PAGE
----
The New Power Symbol for Women Might Not Be What You’d Expect
#LeanIn. #MeToo. #EqualPay. #TimesUp. You’ve seen the hashtags, and most of you probably know by now that we’re in the middle of a power struggle in what is still largely a male-dominated world. Ladies everywhere are pushing back, whether defending themselves from #mansplaining or tackling serious issues such as sexual assault or harassment in the workplace. From the red carpet to the average American woman, the movement – and the struggle – is real.
While the battle rages on (and shows no signs of slowing down), one item in particular seems to have become a symbol of choice of the movement: the pearl.
Pearls, for hundreds of years, were the classic symbol of elegance and sophistication for women everywhere (here’s a brief history courtesy of PBS if you’re interested). So prevalent was the gemstone that it was less an option than it was unwritten law for women to adorn themselves in necklaces, earrings, and bracelets. Some would argue breaking free of the pearl would actually be a better symbol of the current movement.
But let’s dig a little deeper. Why pearls, and why now? When you drill down, it actually makes a whole lot of sense.
It’s likely you’ve been seeing a lot more pearl jewelry lately, and it’s no coincidence. The Women’s Suffrage Movement is the inspiration behind the vintage pearl pins worn by celebs on the red carpet. Those who wear the inspirational pearl jewelry pieces are pledging to actively look for projects directed, written, and produced by and starring women, as well as other marginalized voices.
According to Pinned by Pearls’ website, pearls represent how something beautiful can form from a single grain of sand. In other words, the movement currently in our midst starts with just one woman speaking up and very quickly can become something much more powerful, influential, beautiful. Out of one, many. And the more voices, the bigger the push.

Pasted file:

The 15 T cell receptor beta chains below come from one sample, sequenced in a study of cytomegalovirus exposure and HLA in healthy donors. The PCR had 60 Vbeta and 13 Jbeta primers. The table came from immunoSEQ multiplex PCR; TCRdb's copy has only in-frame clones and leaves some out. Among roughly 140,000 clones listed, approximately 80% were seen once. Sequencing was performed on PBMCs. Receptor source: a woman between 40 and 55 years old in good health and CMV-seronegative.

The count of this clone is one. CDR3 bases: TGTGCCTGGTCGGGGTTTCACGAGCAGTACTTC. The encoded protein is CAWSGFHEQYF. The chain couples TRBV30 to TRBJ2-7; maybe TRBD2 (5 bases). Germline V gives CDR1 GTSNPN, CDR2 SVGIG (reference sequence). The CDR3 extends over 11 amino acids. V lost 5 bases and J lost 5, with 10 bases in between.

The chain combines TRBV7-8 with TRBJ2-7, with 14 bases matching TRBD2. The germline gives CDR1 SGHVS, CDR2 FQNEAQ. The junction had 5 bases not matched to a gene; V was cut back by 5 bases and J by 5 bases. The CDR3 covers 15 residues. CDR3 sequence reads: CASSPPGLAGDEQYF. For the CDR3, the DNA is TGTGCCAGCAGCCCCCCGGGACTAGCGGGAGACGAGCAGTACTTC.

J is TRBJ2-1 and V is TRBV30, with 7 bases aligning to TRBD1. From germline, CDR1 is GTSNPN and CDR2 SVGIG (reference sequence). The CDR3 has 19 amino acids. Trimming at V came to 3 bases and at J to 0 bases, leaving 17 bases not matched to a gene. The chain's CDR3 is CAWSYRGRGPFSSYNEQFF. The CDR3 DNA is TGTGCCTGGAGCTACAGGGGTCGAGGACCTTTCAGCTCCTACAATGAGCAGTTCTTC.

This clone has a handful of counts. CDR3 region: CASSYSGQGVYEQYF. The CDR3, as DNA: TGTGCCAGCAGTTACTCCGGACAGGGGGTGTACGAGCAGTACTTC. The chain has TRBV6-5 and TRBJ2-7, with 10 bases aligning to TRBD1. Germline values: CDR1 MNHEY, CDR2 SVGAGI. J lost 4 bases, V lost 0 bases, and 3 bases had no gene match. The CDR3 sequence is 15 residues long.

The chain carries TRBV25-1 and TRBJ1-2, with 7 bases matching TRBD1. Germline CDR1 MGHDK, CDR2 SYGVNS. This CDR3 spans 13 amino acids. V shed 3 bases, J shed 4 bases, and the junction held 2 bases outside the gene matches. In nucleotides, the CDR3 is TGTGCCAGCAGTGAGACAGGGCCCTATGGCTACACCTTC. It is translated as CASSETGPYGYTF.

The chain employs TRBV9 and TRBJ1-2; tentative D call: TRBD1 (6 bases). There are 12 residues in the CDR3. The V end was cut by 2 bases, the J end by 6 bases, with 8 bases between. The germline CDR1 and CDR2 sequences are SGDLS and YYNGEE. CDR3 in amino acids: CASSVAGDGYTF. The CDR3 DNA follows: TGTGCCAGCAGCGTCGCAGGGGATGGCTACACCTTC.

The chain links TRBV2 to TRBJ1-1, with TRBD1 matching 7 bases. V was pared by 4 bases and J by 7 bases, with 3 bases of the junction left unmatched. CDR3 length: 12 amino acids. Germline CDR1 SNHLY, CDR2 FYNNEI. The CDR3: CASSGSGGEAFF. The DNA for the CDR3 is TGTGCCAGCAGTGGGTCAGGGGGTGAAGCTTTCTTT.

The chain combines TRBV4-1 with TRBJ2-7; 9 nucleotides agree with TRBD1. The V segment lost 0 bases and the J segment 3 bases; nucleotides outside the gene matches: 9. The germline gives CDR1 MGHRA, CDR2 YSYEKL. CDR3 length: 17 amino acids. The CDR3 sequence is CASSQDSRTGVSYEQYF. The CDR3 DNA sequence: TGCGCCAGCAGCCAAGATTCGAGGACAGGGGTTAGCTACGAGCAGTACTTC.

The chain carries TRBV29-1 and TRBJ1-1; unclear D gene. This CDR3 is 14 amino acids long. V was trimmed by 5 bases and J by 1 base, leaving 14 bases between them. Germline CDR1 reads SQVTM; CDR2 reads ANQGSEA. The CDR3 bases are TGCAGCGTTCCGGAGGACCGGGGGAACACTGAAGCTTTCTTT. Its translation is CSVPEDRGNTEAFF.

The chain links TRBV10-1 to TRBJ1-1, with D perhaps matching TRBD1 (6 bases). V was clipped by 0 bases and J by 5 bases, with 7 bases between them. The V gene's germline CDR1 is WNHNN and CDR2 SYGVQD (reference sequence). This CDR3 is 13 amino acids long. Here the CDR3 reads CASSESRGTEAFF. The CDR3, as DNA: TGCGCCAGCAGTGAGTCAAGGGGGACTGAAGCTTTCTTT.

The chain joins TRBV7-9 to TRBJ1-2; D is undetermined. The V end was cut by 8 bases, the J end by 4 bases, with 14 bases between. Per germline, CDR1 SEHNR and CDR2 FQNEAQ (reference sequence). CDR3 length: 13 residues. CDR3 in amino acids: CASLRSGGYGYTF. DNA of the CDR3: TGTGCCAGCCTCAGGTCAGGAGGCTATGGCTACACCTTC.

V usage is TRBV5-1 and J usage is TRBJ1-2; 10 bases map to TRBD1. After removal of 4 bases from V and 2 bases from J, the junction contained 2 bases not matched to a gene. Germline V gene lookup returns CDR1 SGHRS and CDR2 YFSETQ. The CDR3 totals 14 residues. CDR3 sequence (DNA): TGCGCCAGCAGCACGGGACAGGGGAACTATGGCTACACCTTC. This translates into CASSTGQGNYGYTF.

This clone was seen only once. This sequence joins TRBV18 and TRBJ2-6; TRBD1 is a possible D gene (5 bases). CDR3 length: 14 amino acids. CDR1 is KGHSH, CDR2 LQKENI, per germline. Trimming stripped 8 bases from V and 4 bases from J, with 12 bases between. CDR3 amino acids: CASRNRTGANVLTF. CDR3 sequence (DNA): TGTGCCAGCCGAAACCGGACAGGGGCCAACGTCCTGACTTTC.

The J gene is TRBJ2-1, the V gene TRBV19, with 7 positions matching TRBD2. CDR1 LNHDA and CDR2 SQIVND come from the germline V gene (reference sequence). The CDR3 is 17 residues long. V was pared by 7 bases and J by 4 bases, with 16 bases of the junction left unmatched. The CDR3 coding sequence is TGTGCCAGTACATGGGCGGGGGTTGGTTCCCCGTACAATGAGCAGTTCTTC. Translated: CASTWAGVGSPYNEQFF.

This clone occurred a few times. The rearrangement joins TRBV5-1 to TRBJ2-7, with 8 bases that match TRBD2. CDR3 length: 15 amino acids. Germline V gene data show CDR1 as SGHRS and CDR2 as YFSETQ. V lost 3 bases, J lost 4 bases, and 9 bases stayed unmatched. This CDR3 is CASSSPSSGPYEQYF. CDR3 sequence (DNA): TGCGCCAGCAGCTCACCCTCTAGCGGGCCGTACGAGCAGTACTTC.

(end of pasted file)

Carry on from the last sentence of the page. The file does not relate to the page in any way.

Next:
Historically, the pearl hat pin has a deep connection to the suffering (and eventual empowerment) of women. Hat pins were an integral part of the suffragette movement, where women fought to win the right to vote in public elections. These pins, with their “deadly” points, came under fire as U.S. cities across the country attempted to outlaw them in the early 1900s, some would argue not because they posed any real danger physically but because of what they stood for.
Pinned by Pearls says by connecting to history, they aim to honor the long-fought battle for equality. Is the symbol working? The answer is almost a resounding yes.
Celebs from Tom Hanks and Sterling K. Brown to Ellen DeGeneres, Taylor Swift…even the Kardashians are frequently spotted in pearl jewelry (not just hat pins). Pearl retailers are also reporting rather large spikes in interest and sales. Execs at The Pearl Source and Laguna Pearl, two of the largest online pearl retailers in the U.S., said they’ve seen big bumps in traffic, browsing, and sales before, during, and after major Hollywood events where high-profile celebrities continue to make pearls their symbol of choice.
But as with any movement, it’s much less about the symbol than it is what it stands for. In this case, women everywhere are not just fight for equal, but fighting for more. And that’s a cause we can get behind.